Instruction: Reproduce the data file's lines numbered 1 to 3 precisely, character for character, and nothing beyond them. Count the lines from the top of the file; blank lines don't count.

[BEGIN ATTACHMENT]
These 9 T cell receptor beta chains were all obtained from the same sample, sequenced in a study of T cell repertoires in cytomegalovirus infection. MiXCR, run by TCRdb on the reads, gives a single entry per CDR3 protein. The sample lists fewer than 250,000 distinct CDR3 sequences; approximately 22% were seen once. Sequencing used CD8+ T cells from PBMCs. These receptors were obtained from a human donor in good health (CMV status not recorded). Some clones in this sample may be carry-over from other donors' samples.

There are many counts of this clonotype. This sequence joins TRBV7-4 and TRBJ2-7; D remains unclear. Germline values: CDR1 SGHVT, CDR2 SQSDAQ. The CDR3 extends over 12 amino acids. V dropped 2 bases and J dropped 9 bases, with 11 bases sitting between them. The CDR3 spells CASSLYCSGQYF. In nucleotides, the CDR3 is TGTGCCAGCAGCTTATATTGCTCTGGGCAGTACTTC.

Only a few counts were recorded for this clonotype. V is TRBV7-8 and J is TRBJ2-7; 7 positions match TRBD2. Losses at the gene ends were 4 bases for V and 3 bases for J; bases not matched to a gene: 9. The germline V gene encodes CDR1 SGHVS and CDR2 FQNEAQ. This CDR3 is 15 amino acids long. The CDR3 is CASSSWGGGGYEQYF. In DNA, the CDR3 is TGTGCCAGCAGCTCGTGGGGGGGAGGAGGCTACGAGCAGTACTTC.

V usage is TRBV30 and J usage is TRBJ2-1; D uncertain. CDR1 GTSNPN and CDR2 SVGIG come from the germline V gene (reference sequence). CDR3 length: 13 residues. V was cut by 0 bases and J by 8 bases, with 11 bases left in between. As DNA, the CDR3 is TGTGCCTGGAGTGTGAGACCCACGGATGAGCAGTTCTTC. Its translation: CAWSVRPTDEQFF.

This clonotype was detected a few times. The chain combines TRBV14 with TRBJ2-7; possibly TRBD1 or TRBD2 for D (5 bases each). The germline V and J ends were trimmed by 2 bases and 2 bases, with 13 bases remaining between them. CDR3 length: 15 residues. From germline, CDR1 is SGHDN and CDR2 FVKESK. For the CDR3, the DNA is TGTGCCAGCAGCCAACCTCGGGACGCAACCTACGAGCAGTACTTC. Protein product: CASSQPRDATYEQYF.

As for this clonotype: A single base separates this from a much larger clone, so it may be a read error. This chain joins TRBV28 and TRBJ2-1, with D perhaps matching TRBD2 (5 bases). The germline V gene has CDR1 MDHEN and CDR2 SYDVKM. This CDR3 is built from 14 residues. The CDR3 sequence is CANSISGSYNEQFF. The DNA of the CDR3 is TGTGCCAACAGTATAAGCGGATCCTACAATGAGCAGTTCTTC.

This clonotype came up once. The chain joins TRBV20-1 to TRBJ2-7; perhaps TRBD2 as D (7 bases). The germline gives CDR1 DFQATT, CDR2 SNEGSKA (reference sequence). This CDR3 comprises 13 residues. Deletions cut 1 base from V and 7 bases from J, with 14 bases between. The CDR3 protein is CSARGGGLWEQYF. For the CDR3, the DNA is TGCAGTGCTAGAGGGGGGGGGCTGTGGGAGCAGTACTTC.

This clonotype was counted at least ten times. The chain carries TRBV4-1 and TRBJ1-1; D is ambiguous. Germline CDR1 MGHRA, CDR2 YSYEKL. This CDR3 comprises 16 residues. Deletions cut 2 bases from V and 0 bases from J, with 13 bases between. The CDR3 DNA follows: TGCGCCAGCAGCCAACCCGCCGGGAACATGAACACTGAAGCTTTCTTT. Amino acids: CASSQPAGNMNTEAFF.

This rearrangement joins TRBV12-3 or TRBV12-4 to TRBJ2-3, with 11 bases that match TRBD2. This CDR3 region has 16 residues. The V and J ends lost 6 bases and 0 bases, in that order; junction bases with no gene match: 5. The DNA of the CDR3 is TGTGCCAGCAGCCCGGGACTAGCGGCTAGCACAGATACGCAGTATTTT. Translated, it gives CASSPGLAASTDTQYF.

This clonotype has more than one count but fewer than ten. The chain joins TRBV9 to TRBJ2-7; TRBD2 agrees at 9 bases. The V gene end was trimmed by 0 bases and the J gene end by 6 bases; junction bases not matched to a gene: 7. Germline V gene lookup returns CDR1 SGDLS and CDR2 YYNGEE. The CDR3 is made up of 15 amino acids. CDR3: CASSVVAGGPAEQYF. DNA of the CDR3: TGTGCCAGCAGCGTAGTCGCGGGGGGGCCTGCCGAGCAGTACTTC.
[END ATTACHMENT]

These 9 T cell receptor beta chains were all obtained from the same sample, sequenced in a study of T cell repertoires in cytomegalovirus infection. MiXCR, run by TCRdb on the reads, gives a single entry per CDR3 protein. The sample lists fewer than 250,000 distinct CDR3 sequences; approximately 22% were seen once. Sequencing used CD8+ T cells from PBMCs. These receptors were obtained from a human donor in good health (CMV status not recorded). Some clones in this sample may be carry-over from other donors' samples.

There are many counts of this clonotype. This sequence joins TRBV7-4 and TRBJ2-7; D remains unclear. Germline values: CDR1 SGHVT, CDR2 SQSDAQ. The CDR3 extends over 12 amino acids. V dropped 2 bases and J dropped 9 bases, with 11 bases sitting between them. The CDR3 spells CASSLYCSGQYF. In nucleotides, the CDR3 is TGTGCCAGCAGCTTATATTGCTCTGGGCAGTACTTC.

Only a few counts were recorded for this clonotype. V is TRBV7-8 and J is TRBJ2-7; 7 positions match TRBD2. Losses at the gene ends were 4 bases for V and 3 bases for J; bases not matched to a gene: 9. The germline V gene encodes CDR1 SGHVS and CDR2 FQNEAQ. This CDR3 is 15 amino acids long. The CDR3 is CASSSWGGGGYEQYF. In DNA, the CDR3 is TGTGCCAGCAGCTCGTGGGGGGGAGGAGGCTACGAGCAGTACTTC.